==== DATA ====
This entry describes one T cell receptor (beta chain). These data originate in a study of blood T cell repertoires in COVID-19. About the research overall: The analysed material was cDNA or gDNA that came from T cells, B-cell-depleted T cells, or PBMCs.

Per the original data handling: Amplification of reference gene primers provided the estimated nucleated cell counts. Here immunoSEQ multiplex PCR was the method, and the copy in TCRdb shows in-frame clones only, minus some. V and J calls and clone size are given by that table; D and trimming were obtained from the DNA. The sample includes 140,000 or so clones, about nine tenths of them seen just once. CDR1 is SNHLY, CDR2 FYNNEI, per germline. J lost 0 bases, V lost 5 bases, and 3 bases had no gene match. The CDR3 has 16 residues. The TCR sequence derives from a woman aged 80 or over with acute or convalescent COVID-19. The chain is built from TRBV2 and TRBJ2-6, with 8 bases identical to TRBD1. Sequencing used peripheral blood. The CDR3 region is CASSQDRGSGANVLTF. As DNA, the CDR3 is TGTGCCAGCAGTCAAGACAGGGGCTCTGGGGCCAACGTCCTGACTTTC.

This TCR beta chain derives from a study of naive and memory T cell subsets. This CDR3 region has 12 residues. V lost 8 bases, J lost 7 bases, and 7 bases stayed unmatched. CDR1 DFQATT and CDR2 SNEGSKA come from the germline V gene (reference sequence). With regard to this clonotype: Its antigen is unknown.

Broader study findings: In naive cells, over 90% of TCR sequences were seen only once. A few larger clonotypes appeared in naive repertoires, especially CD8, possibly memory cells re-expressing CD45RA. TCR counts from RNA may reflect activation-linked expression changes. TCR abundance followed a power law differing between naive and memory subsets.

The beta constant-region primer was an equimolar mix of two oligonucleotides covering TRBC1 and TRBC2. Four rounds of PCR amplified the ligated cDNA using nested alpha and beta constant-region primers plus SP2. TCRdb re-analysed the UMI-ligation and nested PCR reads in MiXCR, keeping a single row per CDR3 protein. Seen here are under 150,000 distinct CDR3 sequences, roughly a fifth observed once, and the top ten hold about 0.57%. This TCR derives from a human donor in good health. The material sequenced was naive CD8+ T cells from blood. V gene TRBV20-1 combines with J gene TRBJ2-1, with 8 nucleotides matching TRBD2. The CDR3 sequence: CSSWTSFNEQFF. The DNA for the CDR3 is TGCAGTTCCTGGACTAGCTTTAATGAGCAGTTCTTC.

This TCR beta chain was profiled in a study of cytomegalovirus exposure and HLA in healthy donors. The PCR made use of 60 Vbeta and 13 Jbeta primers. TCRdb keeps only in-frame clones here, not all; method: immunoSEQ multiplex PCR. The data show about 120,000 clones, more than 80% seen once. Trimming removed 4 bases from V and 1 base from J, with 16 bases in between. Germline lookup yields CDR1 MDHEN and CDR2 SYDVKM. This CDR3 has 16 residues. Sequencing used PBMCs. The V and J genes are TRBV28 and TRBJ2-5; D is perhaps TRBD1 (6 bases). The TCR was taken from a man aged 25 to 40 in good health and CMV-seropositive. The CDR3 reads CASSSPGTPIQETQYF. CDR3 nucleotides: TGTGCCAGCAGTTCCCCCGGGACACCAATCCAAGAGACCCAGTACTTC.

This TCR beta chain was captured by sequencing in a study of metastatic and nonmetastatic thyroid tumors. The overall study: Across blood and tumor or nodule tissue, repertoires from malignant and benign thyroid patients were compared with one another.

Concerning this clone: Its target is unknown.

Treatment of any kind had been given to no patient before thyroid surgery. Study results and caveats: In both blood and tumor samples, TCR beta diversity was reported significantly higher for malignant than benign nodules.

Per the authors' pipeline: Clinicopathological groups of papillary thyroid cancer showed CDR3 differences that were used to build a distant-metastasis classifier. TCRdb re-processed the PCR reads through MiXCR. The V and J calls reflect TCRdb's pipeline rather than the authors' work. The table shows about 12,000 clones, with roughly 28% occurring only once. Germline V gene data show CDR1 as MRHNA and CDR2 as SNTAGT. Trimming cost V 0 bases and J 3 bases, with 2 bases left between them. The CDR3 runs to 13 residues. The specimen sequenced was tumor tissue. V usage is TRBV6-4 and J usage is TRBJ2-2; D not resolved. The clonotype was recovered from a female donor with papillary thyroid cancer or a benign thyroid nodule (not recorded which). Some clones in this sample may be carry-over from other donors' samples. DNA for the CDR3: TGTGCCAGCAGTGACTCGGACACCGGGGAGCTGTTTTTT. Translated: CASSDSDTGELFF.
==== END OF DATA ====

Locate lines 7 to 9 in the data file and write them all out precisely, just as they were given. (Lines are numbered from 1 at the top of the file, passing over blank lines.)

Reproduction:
This TCR beta chain was captured by sequencing in a study of metastatic and nonmetastatic thyroid tumors. The overall study: Across blood and tumor or nodule tissue, repertoires from malignant and benign thyroid patients were compared with one another.

Concerning this clone: Its target is unknown.

Treatment of any kind had been given to no patient before thyroid surgery. Study results and caveats: In both blood and tumor samples, TCR beta diversity was reported significantly higher for malignant than benign nodules.